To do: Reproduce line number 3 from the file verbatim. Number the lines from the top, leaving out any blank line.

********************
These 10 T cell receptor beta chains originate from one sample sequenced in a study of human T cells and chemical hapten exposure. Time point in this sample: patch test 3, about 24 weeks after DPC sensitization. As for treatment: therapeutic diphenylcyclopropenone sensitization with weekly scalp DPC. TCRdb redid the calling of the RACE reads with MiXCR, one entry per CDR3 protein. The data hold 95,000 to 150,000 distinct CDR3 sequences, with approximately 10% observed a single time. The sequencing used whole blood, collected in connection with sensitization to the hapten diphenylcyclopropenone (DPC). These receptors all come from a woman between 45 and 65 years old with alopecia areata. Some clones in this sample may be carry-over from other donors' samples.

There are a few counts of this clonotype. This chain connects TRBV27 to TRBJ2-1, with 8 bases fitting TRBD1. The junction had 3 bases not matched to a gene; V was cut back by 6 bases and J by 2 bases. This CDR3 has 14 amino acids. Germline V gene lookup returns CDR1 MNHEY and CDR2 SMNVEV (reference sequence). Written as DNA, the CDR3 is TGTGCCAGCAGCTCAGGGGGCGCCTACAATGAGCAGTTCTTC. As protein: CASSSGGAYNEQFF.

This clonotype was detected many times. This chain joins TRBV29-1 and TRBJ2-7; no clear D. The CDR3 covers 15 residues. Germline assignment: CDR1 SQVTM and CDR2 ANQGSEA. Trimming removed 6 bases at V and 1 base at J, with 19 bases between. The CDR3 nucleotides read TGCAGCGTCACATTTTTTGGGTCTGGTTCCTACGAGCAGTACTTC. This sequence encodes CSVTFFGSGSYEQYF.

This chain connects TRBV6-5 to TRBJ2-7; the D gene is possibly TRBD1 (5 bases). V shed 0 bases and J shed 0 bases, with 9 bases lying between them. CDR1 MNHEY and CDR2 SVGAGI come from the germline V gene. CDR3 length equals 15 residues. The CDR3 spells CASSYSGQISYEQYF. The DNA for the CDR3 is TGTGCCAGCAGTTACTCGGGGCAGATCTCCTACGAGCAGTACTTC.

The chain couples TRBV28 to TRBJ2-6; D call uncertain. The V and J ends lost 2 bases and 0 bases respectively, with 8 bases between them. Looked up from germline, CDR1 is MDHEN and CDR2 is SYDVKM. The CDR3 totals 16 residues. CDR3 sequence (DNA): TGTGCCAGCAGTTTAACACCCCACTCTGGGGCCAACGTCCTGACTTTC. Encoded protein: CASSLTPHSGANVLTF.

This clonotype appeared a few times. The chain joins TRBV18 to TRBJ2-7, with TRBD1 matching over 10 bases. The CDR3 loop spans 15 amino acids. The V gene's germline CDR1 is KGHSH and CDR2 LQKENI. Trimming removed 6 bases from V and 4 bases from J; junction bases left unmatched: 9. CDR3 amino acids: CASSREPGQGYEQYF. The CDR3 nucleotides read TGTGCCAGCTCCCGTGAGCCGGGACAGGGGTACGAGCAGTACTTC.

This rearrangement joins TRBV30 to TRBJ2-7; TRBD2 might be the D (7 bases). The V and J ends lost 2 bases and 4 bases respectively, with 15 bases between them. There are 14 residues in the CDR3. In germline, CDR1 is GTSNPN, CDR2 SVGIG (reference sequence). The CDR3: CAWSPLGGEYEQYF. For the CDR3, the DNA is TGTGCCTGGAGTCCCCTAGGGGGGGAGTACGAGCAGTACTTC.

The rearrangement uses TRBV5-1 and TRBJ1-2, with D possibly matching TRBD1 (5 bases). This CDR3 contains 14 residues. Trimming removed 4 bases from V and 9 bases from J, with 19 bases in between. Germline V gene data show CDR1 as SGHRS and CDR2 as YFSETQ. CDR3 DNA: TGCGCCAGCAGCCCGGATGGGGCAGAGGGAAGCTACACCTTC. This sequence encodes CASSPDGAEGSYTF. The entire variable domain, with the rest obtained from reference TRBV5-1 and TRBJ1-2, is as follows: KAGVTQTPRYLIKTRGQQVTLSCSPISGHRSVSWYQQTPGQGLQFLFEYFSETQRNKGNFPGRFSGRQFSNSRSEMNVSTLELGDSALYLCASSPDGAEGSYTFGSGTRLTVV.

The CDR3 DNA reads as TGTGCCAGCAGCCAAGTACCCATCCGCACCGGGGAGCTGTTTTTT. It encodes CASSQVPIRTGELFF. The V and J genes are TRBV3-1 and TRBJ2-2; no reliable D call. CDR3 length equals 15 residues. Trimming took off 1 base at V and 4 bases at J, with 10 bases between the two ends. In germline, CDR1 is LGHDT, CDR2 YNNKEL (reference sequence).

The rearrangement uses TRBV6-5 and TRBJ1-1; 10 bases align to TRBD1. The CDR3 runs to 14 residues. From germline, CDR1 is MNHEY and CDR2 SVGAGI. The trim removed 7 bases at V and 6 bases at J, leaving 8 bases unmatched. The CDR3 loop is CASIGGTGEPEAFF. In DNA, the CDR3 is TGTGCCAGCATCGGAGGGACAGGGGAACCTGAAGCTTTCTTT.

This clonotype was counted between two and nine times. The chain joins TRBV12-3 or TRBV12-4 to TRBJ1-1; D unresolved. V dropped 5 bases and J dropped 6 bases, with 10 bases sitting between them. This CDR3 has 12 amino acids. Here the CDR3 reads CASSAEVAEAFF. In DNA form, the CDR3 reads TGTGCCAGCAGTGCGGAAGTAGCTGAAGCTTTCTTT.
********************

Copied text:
This clonotype was detected many times. This chain joins TRBV29-1 and TRBJ2-7; no clear D. The CDR3 covers 15 residues. Germline assignment: CDR1 SQVTM and CDR2 ANQGSEA. Trimming removed 6 bases at V and 1 base at J, with 19 bases between. The CDR3 nucleotides read TGCAGCGTCACATTTTTTGGGTCTGGTTCCTACGAGCAGTACTTC. This sequence encodes CSVTFFGSGSYEQYF.